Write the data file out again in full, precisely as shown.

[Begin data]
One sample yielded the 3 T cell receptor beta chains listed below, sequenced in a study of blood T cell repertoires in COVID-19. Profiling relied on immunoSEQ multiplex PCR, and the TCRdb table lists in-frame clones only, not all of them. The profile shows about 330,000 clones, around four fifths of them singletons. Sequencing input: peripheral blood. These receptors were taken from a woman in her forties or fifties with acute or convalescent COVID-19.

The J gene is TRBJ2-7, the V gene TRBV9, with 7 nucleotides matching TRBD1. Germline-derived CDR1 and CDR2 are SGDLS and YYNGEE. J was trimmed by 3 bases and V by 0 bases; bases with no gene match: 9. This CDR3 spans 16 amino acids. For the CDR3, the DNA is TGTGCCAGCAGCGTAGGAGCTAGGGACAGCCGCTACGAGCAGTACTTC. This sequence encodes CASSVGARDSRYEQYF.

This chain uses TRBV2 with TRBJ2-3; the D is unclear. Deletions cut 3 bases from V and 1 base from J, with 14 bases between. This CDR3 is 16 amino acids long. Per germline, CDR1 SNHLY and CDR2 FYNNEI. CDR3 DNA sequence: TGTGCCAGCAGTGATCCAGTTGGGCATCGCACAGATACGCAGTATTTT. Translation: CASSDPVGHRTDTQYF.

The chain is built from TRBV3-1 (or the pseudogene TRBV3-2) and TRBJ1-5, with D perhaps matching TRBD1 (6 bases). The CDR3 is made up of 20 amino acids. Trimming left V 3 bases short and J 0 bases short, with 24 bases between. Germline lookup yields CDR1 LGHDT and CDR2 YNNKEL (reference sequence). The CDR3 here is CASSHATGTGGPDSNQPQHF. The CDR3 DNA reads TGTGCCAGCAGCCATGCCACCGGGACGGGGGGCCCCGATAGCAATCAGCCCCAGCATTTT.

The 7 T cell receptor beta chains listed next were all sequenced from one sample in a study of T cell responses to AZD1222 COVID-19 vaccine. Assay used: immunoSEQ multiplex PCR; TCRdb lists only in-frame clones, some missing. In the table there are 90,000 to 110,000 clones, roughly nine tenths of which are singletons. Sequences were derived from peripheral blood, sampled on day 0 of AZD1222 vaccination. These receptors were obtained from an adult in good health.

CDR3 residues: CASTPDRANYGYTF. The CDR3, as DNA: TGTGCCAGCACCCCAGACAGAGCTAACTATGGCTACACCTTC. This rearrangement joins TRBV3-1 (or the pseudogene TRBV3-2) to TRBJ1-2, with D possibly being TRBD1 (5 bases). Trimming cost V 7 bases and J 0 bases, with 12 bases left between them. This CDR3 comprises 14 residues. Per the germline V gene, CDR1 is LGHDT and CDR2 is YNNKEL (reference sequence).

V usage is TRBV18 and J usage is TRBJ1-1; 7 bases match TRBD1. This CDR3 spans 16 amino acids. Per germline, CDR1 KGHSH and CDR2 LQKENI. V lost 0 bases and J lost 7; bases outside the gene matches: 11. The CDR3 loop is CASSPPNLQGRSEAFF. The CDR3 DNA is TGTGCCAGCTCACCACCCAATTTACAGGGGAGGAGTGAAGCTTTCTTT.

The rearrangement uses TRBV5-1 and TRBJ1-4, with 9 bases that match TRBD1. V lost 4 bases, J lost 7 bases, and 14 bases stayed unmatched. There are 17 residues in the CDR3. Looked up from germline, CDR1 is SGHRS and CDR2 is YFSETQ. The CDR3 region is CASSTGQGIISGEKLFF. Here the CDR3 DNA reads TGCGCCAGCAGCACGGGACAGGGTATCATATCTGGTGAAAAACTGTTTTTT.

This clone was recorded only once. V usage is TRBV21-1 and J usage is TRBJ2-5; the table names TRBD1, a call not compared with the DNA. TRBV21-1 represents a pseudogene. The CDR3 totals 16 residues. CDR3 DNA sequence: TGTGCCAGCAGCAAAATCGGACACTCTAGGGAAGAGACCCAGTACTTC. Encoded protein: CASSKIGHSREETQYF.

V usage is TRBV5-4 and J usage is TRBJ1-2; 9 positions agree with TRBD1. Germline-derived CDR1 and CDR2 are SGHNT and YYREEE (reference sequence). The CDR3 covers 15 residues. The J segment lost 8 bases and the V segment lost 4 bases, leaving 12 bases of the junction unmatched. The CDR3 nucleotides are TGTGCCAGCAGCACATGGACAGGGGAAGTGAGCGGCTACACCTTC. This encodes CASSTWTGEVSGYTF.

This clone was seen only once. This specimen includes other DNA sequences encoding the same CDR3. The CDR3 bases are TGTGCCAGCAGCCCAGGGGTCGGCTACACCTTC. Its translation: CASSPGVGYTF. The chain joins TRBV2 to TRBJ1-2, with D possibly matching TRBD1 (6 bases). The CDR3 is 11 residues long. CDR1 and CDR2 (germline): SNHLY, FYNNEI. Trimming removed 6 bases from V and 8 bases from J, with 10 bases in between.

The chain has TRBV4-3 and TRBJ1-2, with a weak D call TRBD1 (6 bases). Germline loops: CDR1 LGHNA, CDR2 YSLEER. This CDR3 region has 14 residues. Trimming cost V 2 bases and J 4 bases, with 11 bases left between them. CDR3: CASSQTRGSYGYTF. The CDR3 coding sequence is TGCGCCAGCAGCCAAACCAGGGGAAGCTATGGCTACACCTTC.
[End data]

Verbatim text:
One sample yielded the 3 T cell receptor beta chains listed below, sequenced in a study of blood T cell repertoires in COVID-19. Profiling relied on immunoSEQ multiplex PCR, and the TCRdb table lists in-frame clones only, not all of them. The profile shows about 330,000 clones, around four fifths of them singletons. Sequencing input: peripheral blood. These receptors were taken from a woman in her forties or fifties with acute or convalescent COVID-19.

The J gene is TRBJ2-7, the V gene TRBV9, with 7 nucleotides matching TRBD1. Germline-derived CDR1 and CDR2 are SGDLS and YYNGEE. J was trimmed by 3 bases and V by 0 bases; bases with no gene match: 9. This CDR3 spans 16 amino acids. For the CDR3, the DNA is TGTGCCAGCAGCGTAGGAGCTAGGGACAGCCGCTACGAGCAGTACTTC. This sequence encodes CASSVGARDSRYEQYF.

This chain uses TRBV2 with TRBJ2-3; the D is unclear. Deletions cut 3 bases from V and 1 base from J, with 14 bases between. This CDR3 is 16 amino acids long. Per germline, CDR1 SNHLY and CDR2 FYNNEI. CDR3 DNA sequence: TGTGCCAGCAGTGATCCAGTTGGGCATCGCACAGATACGCAGTATTTT. Translation: CASSDPVGHRTDTQYF.

The chain is built from TRBV3-1 (or the pseudogene TRBV3-2) and TRBJ1-5, with D perhaps matching TRBD1 (6 bases). The CDR3 is made up of 20 amino acids. Trimming left V 3 bases short and J 0 bases short, with 24 bases between. Germline lookup yields CDR1 LGHDT and CDR2 YNNKEL (reference sequence). The CDR3 here is CASSHATGTGGPDSNQPQHF. The CDR3 DNA reads TGTGCCAGCAGCCATGCCACCGGGACGGGGGGCCCCGATAGCAATCAGCCCCAGCATTTT.

The 7 T cell receptor beta chains listed next were all sequenced from one sample in a study of T cell responses to AZD1222 COVID-19 vaccine. Assay used: immunoSEQ multiplex PCR; TCRdb lists only in-frame clones, some missing. In the table there are 90,000 to 110,000 clones, roughly nine tenths of which are singletons. Sequences were derived from peripheral blood, sampled on day 0 of AZD1222 vaccination. These receptors were obtained from an adult in good health.

CDR3 residues: CASTPDRANYGYTF. The CDR3, as DNA: TGTGCCAGCACCCCAGACAGAGCTAACTATGGCTACACCTTC. This rearrangement joins TRBV3-1 (or the pseudogene TRBV3-2) to TRBJ1-2, with D possibly being TRBD1 (5 bases). Trimming cost V 7 bases and J 0 bases, with 12 bases left between them. This CDR3 comprises 14 residues. Per the germline V gene, CDR1 is LGHDT and CDR2 is YNNKEL (reference sequence).

V usage is TRBV18 and J usage is TRBJ1-1; 7 bases match TRBD1. This CDR3 spans 16 amino acids. Per germline, CDR1 KGHSH and CDR2 LQKENI. V lost 0 bases and J lost 7; bases outside the gene matches: 11. The CDR3 loop is CASSPPNLQGRSEAFF. The CDR3 DNA is TGTGCCAGCTCACCACCCAATTTACAGGGGAGGAGTGAAGCTTTCTTT.

The rearrangement uses TRBV5-1 and TRBJ1-4, with 9 bases that match TRBD1. V lost 4 bases, J lost 7 bases, and 14 bases stayed unmatched. There are 17 residues in the CDR3. Looked up from germline, CDR1 is SGHRS and CDR2 is YFSETQ. The CDR3 region is CASSTGQGIISGEKLFF. Here the CDR3 DNA reads TGCGCCAGCAGCACGGGACAGGGTATCATATCTGGTGAAAAACTGTTTTTT.

This clone was recorded only once. V usage is TRBV21-1 and J usage is TRBJ2-5; the table names TRBD1, a call not compared with the DNA. TRBV21-1 represents a pseudogene. The CDR3 totals 16 residues. CDR3 DNA sequence: TGTGCCAGCAGCAAAATCGGACACTCTAGGGAAGAGACCCAGTACTTC. Encoded protein: CASSKIGHSREETQYF.

V usage is TRBV5-4 and J usage is TRBJ1-2; 9 positions agree with TRBD1. Germline-derived CDR1 and CDR2 are SGHNT and YYREEE (reference sequence). The CDR3 covers 15 residues. The J segment lost 8 bases and the V segment lost 4 bases, leaving 12 bases of the junction unmatched. The CDR3 nucleotides are TGTGCCAGCAGCACATGGACAGGGGAAGTGAGCGGCTACACCTTC. This encodes CASSTWTGEVSGYTF.

This clone was seen only once. This specimen includes other DNA sequences encoding the same CDR3. The CDR3 bases are TGTGCCAGCAGCCCAGGGGTCGGCTACACCTTC. Its translation: CASSPGVGYTF. The chain joins TRBV2 to TRBJ1-2, with D possibly matching TRBD1 (6 bases). The CDR3 is 11 residues long. CDR1 and CDR2 (germline): SNHLY, FYNNEI. Trimming removed 6 bases from V and 8 bases from J, with 10 bases in between.

The chain has TRBV4-3 and TRBJ1-2, with a weak D call TRBD1 (6 bases). Germline loops: CDR1 LGHNA, CDR2 YSLEER. This CDR3 region has 14 residues. Trimming cost V 2 bases and J 4 bases, with 11 bases left between them. CDR3: CASSQTRGSYGYTF. The CDR3 coding sequence is TGCGCCAGCAGCCAAACCAGGGGAAGCTATGGCTACACCTTC.